Coming out is an important part of who we are. It’s sometimes difficult to disclose our sexual orientation or gender identity to our family, friends, employers and co-workers.
But, trying as it may be, there’s at least one more person you need to add to that list: your health care provider.
Some people ask why they need to disclose that to their doctor. For one very simple reason: so he or she can give you the best health care possible.
Health care providers (doctors, physician assistants, nurse practitioners, mental health professionals, dentists) need every bit of information they can get to provide you with the health care you need. Knowing that you are LGBT ensures they can treat all of you.
For example, if you tell your doctor that you are transgender, they can work with you to develop a plan to transition in a way that is healthy and medically appropriate.
If you are a lesbian or bisexual woman, they will know that you may be more likely to smoke and perform appropriate assistance in quitting.
Gay and bisexual men who are sexually active should be offered vaccinations against Hepatitis A and B, and, possibly, the Human Papillomavirus (HPV) vaccine.
But, unless you tell your provider about your sexual orientation or gender identity, they won’t know to do any of this. And, unfortunately, many providers simply assume that their patients are heterosexual or identify as the gender they were assigned at birth. And many don’t think to ask their patients because some doctors do not know enough about LGBT health care concerns
Providing high quality and affirming care for the LGBT community was Whitman-Walker’s founding principle back in 1978. Back then, our services were limited to screening and treatment of sexually transmitted infections and treatment for mental health issues and substance abuse. Today, we are a leader in LGBT health care in the D.C. metropolitan area.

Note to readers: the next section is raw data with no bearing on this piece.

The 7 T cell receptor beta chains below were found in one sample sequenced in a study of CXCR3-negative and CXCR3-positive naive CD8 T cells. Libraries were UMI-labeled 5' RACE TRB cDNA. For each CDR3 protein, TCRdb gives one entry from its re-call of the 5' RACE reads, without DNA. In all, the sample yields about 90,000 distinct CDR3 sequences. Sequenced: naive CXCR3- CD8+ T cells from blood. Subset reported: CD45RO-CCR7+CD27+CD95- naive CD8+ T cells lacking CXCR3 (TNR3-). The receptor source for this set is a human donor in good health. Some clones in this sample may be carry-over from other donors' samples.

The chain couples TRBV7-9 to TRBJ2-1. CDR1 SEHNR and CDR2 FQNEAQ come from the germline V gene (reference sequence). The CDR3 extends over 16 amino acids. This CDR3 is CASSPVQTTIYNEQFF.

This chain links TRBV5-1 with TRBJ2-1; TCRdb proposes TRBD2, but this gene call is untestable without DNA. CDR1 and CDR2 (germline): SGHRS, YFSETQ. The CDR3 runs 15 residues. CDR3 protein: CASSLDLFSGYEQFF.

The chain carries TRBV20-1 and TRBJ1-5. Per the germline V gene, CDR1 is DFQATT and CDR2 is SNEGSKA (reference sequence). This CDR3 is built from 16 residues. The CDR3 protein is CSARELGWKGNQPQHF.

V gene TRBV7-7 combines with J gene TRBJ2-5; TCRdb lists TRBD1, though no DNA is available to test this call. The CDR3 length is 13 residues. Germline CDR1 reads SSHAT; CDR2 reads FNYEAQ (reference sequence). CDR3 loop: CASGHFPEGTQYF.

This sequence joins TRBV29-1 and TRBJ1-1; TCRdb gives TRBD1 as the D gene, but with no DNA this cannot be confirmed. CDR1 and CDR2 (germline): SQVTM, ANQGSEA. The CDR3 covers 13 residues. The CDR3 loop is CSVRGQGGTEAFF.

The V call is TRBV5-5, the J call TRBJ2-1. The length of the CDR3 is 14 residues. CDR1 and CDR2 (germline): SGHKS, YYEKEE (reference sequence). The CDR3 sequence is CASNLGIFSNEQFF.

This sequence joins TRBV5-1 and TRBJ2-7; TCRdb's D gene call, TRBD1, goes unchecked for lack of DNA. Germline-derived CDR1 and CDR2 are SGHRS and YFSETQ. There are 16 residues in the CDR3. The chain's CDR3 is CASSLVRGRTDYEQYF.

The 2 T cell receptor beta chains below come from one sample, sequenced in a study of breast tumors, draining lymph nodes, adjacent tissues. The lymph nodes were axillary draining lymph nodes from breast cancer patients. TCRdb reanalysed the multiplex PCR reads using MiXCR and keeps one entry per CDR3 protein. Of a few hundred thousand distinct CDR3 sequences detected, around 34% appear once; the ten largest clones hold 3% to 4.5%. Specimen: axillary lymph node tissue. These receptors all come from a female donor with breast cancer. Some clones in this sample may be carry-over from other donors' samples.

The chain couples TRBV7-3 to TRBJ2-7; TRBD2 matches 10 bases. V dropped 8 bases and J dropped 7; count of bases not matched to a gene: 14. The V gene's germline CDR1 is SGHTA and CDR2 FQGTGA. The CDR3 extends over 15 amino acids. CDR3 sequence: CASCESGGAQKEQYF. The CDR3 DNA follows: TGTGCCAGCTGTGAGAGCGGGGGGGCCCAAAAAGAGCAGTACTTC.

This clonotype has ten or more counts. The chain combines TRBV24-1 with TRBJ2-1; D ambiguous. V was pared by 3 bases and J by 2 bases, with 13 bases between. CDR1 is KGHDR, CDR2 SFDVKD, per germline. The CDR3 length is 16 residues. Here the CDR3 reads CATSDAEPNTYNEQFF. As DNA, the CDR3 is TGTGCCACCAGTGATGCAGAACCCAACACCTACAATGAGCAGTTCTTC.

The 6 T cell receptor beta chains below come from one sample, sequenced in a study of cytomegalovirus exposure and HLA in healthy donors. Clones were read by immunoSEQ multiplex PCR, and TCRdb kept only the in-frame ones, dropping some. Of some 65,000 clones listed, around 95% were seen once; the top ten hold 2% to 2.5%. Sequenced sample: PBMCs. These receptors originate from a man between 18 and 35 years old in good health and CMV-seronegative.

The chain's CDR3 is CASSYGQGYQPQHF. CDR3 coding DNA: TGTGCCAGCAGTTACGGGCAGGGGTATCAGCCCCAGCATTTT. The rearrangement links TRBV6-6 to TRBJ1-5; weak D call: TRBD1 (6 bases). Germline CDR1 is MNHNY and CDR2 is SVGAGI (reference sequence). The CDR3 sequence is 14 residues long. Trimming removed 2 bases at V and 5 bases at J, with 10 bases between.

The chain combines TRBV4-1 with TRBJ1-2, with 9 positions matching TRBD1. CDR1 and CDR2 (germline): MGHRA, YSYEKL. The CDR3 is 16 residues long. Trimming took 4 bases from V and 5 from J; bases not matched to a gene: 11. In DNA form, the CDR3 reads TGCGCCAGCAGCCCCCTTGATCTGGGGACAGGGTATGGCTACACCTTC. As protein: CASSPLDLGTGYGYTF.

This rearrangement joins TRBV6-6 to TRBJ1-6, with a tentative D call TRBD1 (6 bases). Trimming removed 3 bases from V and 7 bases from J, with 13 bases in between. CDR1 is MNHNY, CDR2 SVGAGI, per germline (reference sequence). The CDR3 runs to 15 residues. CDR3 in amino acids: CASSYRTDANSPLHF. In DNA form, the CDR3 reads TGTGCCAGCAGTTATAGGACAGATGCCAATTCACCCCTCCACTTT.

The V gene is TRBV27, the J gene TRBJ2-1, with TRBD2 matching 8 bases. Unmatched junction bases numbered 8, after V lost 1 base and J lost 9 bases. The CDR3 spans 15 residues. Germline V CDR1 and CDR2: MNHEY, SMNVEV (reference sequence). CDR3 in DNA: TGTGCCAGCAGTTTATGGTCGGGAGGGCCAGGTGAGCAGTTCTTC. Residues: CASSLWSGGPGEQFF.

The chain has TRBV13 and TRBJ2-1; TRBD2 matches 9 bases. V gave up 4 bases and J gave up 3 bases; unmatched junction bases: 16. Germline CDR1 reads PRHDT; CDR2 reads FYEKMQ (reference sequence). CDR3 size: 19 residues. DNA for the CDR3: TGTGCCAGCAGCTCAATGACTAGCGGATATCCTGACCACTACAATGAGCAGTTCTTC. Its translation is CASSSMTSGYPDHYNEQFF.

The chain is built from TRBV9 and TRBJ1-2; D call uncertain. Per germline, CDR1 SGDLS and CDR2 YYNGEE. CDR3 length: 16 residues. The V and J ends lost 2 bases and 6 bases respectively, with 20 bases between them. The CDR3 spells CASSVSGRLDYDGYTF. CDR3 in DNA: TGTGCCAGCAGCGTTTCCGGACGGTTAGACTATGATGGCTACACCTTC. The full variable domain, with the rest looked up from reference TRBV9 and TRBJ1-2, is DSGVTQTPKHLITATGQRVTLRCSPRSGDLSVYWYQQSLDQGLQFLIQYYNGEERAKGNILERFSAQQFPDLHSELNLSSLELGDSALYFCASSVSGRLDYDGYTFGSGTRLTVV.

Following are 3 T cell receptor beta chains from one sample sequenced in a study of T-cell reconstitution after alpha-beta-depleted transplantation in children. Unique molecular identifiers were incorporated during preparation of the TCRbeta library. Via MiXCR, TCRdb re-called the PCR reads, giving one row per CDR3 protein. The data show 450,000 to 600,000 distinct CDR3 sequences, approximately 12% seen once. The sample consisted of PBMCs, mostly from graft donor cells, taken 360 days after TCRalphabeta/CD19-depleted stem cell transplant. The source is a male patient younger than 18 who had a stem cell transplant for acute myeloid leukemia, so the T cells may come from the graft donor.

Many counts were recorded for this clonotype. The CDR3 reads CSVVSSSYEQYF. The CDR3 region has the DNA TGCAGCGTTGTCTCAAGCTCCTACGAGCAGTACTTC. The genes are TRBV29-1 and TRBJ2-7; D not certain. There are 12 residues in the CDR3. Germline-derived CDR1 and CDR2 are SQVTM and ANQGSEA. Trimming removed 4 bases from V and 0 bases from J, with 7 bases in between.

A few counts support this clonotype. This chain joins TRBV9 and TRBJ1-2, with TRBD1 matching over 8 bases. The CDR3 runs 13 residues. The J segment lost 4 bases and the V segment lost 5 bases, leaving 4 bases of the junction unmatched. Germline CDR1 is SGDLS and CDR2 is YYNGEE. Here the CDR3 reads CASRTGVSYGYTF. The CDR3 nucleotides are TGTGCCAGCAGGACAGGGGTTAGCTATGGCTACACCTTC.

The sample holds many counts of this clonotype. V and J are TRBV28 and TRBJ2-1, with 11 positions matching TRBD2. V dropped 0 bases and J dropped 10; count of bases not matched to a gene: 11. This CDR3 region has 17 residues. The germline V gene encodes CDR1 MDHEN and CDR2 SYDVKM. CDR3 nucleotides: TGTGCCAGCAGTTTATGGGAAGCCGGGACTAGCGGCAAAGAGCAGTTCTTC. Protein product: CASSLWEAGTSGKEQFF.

While you may be more familiar with our HIV services, we also provide a full range of health care services for patients who do not have HIV: primary medical care, mental health services, dental care and legal help. And our providers are not only well-trained in LGBT health care, they are highly experienced in delivering quality care.
But our community should not have to rely on one health center to receive the high quality care it needs. That care should be available in any community health center, any hospital, any academic medical center and any private practice in the nation.
As with all civil rights fights, real progress is only made through action. So, at your next doctor’s appointment, tell them about your sexual orientation or gender identity if you haven’t already. If they react negatively, then find another provider. If they react positively, then talk about how that information can improve the quality of your health care.
In the end, you deserve and should expect high-quality, affirming health care. You need to be open and honest with your medical providers. Remember, your good health is in your hands.
Dr. Ray Martins is chief medical officer of Whitman-Walker Health.